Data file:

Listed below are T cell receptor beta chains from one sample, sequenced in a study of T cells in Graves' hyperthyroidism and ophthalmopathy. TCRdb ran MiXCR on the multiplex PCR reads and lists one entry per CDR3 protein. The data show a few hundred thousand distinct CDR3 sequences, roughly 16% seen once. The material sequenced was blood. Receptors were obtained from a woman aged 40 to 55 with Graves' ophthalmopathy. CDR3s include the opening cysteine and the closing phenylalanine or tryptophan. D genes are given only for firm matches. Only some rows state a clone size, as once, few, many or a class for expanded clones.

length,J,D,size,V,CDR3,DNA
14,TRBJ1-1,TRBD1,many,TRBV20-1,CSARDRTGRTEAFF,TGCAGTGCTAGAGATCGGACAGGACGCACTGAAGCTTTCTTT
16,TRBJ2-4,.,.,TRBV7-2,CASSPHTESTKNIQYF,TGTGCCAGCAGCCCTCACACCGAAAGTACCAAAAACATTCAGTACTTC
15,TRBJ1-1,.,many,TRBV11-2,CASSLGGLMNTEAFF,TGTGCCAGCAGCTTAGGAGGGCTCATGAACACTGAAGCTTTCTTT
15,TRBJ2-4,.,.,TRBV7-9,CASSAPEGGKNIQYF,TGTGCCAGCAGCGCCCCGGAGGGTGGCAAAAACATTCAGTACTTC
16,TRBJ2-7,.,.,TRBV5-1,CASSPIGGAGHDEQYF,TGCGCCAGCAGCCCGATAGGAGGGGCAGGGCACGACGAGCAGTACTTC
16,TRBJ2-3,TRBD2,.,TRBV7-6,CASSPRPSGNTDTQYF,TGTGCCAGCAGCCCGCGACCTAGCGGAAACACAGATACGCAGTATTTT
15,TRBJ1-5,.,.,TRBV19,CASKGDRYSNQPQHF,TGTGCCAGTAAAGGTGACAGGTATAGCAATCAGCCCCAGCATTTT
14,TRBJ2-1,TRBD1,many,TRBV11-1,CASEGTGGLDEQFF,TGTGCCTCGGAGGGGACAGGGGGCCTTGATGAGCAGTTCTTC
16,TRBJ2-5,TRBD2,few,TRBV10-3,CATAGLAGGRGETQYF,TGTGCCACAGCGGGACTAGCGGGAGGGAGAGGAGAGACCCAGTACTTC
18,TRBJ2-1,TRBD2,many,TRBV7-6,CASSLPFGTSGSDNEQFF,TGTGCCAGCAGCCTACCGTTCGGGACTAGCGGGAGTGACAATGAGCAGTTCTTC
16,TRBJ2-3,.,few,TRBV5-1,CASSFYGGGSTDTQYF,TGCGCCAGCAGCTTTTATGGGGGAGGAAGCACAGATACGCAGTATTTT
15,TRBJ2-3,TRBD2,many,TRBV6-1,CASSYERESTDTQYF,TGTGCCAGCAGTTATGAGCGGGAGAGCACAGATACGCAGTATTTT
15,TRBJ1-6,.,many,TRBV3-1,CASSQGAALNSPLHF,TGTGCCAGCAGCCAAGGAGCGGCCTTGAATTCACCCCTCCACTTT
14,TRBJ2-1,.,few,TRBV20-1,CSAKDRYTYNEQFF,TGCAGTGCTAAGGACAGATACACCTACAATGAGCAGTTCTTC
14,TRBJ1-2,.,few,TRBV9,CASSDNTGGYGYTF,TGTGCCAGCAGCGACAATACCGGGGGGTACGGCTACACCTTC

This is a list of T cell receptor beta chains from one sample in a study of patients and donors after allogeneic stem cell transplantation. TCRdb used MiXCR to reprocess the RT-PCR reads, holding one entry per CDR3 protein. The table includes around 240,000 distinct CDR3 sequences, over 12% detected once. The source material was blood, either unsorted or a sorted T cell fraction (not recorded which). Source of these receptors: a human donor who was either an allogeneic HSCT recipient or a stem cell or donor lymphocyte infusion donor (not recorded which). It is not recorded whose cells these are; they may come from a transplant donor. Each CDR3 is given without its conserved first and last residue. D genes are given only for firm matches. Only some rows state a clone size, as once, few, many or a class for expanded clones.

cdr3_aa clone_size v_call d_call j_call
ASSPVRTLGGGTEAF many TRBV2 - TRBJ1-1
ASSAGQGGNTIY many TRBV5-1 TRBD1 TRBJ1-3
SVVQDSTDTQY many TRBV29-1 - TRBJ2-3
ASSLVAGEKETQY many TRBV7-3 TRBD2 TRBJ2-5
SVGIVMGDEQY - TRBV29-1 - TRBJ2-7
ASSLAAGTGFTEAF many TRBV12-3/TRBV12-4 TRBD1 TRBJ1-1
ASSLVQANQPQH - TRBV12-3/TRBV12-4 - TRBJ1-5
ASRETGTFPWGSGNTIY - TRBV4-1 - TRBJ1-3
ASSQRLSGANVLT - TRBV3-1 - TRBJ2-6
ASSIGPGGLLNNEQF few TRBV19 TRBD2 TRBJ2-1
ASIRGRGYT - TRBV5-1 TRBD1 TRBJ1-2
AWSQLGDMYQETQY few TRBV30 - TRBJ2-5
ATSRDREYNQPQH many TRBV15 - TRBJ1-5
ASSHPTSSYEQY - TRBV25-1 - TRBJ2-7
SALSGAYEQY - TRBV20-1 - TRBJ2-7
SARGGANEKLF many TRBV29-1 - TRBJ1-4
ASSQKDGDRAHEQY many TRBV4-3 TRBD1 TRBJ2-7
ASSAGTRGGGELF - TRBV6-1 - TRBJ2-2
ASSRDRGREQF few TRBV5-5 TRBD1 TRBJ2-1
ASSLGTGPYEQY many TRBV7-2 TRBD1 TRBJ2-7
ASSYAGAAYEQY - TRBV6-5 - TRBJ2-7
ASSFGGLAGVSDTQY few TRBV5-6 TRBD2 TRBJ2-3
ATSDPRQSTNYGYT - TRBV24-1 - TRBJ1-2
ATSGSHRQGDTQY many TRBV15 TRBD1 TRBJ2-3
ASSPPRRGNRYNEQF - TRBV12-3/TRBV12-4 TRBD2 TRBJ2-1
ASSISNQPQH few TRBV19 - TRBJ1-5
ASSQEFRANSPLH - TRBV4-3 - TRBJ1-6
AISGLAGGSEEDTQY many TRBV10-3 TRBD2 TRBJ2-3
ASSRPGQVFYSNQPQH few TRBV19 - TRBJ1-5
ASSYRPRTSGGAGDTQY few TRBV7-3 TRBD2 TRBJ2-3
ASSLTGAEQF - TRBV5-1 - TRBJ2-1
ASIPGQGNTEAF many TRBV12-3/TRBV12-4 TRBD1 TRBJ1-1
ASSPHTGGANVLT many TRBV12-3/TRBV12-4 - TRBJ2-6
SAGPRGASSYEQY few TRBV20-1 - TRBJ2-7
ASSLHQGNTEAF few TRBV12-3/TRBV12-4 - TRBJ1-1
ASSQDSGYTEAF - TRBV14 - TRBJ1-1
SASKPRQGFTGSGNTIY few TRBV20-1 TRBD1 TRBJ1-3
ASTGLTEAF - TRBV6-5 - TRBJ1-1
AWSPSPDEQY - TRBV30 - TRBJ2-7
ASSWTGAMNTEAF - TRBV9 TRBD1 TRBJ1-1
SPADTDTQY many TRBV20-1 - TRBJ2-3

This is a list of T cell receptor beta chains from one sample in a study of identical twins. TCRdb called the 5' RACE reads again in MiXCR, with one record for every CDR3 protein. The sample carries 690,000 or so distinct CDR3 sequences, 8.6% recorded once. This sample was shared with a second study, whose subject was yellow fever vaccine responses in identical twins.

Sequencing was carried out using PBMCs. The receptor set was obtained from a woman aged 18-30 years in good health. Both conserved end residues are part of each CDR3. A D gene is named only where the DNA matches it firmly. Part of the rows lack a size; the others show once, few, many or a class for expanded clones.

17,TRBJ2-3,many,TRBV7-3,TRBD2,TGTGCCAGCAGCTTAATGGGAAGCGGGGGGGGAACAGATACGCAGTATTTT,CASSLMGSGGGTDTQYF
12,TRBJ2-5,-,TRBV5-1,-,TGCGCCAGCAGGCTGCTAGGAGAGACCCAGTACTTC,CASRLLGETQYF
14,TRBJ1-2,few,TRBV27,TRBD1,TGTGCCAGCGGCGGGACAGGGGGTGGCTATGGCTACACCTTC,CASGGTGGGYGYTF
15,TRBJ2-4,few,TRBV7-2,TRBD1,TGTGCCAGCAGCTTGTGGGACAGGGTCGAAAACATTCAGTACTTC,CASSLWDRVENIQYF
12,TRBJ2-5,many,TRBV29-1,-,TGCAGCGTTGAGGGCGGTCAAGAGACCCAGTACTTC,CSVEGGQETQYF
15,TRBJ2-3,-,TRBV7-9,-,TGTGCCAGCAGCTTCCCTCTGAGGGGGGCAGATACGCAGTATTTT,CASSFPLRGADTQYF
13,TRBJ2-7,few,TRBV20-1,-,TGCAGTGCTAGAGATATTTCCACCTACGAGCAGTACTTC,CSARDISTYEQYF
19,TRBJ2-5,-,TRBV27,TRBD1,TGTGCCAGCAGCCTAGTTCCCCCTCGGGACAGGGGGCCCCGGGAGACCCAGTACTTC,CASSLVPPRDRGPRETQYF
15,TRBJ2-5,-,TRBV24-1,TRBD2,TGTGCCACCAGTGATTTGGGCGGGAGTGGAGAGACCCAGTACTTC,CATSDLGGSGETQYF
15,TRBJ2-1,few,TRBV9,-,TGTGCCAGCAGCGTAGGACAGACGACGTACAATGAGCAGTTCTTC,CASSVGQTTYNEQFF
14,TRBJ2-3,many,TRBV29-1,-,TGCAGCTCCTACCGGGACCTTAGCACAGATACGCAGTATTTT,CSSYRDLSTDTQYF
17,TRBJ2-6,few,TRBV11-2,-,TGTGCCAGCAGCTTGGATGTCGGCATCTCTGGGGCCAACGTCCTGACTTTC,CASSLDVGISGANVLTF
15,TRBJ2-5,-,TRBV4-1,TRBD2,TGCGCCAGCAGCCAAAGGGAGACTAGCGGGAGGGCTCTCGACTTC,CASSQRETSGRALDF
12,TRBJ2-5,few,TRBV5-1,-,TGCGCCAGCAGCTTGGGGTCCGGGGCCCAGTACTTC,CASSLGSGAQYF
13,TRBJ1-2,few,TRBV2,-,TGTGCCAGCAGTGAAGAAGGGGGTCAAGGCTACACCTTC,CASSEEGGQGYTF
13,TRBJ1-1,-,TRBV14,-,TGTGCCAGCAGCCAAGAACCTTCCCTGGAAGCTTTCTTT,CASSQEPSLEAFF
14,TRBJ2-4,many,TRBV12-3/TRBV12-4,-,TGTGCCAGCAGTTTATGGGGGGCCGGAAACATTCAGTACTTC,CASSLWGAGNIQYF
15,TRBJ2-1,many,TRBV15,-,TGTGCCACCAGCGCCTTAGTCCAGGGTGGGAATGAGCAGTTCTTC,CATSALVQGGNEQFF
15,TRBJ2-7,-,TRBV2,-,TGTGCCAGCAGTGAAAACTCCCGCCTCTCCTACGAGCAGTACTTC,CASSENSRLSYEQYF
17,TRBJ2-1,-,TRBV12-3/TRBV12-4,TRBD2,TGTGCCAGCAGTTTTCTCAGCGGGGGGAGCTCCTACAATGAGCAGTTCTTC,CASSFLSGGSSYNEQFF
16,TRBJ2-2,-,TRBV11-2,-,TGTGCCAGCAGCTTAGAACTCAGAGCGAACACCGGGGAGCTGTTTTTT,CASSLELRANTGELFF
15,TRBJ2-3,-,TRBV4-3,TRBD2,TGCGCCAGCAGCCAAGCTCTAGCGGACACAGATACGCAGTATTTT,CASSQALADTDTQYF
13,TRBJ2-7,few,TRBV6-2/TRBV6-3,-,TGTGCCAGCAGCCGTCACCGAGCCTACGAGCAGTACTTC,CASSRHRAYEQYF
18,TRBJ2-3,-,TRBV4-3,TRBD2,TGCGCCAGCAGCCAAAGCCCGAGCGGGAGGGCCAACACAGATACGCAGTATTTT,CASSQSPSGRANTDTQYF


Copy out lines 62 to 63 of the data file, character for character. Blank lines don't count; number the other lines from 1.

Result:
Sequencing was carried out using PBMCs. The receptor set was obtained from a woman aged 18-30 years in good health. Both conserved end residues are part of each CDR3. A D gene is named only where the DNA matches it firmly. Part of the rows lack a size; the others show once, few, many or a class for expanded clones.

17,TRBJ2-3,many,TRBV7-3,TRBD2,TGTGCCAGCAGCTTAATGGGAAGCGGGGGGGGAACAGATACGCAGTATTTT,CASSLMGSGGGTDTQYF